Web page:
How to Make a Roly-Poly Habitat
I love creepy crawlies, insects, snakes, and even some spiders! When my niece texted me that she made a roly-poly habitat, I told her she had to show me how to make one. So together, we created a habitat and collected the cutest roly-polies.
Before we get into the habitat, you might be asking, “What exactly are roly-polies?”
What is a Roly-Poly?
Some people call them roly-polies. Some other names for them include woodlice, potato bugs, chiggypigs, penny sows. Their real name is pillbugs. Roly-polies are isopods, not insects. Other famous isopods (crustaceans) include lobsters, shrimp, and crab. But isopods also live in freshwater and on land like roly-polies. Just as their marine counterparts, roly-polies breathe through gills located in the rear of their abdomens. The gills must stay moist.
Because roly-polies gills must stay moist, they live in a moist environment. They are some of our best decomposers. You find them under logs, rocks, or in piles of decaying leaves and wood.
Roly-polies breed in the early spring. The females then carry the eggs in a pouch filled with fluid until they hatch. Once hatched, the babies live on their own.
Roly-polies do not bite or sting or cause harm to plants. They are all-around lovely creatures to have in your yard.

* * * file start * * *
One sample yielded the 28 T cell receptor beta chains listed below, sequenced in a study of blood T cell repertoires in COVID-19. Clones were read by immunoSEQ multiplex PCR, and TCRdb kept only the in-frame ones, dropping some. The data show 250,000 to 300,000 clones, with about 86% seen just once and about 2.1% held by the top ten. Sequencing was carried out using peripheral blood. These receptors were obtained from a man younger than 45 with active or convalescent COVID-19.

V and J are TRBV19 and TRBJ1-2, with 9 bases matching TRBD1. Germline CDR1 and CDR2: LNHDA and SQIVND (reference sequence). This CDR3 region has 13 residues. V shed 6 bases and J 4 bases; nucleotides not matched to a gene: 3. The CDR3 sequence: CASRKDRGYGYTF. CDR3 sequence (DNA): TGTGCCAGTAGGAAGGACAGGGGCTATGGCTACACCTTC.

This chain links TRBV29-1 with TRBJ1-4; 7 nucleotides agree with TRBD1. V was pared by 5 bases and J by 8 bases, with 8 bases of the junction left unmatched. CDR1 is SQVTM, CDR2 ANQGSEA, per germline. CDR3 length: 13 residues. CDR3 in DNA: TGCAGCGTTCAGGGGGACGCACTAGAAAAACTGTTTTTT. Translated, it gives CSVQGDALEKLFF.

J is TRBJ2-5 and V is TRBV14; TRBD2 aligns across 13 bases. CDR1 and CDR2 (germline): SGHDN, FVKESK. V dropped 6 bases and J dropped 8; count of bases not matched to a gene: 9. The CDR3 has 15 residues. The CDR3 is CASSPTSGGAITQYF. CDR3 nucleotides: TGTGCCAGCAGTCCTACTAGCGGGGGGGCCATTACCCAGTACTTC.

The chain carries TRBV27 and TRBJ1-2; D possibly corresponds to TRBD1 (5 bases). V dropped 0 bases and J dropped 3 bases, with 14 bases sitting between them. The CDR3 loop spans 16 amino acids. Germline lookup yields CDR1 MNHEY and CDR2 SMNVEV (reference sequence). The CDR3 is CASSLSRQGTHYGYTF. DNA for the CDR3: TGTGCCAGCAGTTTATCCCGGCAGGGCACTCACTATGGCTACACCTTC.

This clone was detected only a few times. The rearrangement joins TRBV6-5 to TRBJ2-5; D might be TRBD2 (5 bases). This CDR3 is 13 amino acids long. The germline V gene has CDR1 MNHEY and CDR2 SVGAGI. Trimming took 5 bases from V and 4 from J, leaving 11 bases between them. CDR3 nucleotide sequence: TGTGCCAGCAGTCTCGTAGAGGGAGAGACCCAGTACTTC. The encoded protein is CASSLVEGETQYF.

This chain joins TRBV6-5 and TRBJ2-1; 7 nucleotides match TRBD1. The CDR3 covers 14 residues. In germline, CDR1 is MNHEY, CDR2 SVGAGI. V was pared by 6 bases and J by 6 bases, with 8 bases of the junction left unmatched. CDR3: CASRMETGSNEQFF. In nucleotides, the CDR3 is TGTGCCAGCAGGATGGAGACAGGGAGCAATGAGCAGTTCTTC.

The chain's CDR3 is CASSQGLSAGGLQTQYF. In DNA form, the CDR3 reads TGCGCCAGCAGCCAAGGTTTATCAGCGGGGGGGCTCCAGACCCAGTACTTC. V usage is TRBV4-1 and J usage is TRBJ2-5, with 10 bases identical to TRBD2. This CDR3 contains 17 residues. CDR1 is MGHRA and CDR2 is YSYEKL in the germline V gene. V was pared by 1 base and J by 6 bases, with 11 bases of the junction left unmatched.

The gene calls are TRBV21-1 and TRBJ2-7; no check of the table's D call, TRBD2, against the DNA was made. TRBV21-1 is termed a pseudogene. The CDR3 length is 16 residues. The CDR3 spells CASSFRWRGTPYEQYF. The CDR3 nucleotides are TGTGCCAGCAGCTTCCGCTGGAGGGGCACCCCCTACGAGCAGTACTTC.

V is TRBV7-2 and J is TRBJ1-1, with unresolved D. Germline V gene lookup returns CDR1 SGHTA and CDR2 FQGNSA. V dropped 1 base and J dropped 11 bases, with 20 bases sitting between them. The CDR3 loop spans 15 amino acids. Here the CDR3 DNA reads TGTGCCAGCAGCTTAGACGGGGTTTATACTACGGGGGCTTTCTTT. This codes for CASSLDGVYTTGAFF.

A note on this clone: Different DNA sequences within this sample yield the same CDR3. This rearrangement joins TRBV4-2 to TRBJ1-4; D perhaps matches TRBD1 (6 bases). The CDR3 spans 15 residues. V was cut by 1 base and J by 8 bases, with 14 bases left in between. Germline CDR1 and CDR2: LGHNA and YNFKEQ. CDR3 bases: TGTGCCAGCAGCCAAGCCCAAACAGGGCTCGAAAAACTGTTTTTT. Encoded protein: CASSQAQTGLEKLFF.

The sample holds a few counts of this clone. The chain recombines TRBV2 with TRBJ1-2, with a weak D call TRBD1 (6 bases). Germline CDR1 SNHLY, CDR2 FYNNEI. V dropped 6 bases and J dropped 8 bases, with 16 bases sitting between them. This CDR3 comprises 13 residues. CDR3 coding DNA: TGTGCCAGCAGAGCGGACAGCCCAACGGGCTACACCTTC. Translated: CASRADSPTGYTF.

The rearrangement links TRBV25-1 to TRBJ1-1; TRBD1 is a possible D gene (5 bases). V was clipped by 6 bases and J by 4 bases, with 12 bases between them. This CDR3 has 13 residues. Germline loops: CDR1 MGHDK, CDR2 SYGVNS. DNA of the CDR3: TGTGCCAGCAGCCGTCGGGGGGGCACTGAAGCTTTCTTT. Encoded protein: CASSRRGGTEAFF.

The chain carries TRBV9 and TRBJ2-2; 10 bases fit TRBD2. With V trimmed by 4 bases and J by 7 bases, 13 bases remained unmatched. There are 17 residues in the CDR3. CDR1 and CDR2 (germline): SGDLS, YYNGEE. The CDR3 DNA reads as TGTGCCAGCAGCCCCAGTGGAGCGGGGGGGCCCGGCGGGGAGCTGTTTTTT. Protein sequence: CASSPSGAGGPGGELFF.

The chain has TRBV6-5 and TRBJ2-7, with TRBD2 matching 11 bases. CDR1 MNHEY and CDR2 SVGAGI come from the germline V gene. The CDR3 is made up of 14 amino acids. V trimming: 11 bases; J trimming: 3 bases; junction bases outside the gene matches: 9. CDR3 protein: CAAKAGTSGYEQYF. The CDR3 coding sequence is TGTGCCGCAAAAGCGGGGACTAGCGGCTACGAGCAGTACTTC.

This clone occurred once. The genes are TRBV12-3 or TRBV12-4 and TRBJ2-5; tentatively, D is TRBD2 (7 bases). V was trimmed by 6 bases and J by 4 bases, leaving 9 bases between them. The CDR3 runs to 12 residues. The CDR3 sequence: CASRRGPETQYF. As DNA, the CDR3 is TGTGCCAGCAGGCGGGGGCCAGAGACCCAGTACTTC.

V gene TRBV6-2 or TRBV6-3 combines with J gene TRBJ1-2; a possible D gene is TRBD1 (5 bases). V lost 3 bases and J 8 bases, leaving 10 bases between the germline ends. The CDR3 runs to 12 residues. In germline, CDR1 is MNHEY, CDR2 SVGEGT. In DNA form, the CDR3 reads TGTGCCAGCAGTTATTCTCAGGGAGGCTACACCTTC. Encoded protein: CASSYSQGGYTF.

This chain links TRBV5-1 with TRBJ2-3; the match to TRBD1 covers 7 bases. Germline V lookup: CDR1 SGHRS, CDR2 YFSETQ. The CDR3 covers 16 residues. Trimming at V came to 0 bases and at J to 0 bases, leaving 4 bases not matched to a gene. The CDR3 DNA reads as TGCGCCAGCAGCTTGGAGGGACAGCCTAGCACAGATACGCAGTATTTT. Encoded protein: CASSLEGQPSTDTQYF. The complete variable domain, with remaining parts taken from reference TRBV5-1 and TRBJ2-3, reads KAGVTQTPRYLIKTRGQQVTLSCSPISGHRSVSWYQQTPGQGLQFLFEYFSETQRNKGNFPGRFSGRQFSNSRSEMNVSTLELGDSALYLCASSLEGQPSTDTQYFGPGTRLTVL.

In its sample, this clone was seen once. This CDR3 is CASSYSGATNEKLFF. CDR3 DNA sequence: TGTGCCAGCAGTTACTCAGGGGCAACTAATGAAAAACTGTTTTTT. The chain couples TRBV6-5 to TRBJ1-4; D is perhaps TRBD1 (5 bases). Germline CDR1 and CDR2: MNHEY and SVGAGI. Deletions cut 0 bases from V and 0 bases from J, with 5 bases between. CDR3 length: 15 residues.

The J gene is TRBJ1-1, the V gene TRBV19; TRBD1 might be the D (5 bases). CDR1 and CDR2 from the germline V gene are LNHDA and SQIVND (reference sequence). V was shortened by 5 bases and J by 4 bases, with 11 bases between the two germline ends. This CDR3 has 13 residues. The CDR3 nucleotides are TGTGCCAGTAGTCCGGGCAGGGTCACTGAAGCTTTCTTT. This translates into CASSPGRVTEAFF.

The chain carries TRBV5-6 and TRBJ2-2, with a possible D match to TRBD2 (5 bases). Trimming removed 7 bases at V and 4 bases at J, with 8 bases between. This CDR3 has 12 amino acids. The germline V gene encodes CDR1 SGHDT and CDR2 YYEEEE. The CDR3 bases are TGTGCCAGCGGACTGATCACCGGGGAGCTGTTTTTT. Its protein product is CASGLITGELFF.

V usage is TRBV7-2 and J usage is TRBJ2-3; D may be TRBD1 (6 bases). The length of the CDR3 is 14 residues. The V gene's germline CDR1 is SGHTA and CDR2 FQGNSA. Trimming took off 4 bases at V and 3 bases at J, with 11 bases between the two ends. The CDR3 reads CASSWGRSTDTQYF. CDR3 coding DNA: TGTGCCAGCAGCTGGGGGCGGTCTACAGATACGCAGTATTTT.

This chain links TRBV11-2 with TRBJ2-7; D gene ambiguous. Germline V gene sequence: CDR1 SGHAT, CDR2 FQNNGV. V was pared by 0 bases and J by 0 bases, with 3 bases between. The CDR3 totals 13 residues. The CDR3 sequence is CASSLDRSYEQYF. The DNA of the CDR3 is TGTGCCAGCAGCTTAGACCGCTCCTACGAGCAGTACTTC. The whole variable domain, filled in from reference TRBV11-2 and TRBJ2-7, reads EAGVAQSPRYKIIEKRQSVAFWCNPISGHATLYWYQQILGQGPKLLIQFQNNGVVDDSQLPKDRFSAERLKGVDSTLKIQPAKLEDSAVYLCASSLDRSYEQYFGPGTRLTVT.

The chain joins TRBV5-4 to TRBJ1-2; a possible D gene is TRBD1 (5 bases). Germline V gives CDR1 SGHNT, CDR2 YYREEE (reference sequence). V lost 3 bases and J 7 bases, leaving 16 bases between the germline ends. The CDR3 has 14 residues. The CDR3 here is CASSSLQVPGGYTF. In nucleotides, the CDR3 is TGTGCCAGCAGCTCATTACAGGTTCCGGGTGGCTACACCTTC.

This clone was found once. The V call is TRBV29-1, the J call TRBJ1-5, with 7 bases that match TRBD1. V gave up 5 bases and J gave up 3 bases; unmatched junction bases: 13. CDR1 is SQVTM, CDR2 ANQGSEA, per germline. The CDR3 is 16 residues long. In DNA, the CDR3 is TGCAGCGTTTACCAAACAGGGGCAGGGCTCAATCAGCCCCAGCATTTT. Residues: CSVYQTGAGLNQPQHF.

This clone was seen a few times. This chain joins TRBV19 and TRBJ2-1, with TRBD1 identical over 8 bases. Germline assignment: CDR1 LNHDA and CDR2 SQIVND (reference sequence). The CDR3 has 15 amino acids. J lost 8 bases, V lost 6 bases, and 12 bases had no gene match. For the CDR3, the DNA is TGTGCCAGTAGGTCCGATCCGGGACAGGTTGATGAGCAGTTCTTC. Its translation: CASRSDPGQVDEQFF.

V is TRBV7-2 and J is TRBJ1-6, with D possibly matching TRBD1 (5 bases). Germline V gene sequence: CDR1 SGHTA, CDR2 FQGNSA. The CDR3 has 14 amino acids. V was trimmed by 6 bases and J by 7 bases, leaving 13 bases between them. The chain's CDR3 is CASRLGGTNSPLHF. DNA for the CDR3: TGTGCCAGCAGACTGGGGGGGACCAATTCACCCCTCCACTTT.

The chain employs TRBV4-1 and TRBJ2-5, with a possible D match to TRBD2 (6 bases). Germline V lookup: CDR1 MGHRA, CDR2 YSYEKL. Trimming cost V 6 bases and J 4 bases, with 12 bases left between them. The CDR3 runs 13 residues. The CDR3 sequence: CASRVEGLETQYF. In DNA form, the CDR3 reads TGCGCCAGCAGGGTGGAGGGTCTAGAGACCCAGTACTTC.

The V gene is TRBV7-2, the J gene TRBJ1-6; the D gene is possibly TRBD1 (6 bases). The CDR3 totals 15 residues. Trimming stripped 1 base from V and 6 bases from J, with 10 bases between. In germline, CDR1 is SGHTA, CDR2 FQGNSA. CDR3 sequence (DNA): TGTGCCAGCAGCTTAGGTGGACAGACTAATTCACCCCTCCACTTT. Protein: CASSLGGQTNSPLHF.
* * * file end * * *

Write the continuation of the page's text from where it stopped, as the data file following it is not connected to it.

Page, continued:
How to Make the Roly-Poly Habitat
You will need to gather the supplies for the habitat:
- Brown materials
For the container, we used a disposable snap-top container with holes punched in the top.
Then we set out to gather the brown materials. Brown materials are dead leaves, wood chips, and moss.
Next, we had to find roly-polies. We headed for a pile of rocks. There we caught about a dozen tiny crustaceans. We added a splash of water to the container to keep the brown materials wet.
It took about 15 minutes to make our roly-poly habitat. Are you going to make one?
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I’ve always loved gardening and recently started gardening full-time. I also enjoy tending to our chickens, dogs, and other family pets (a bird, a snake, and rabbits).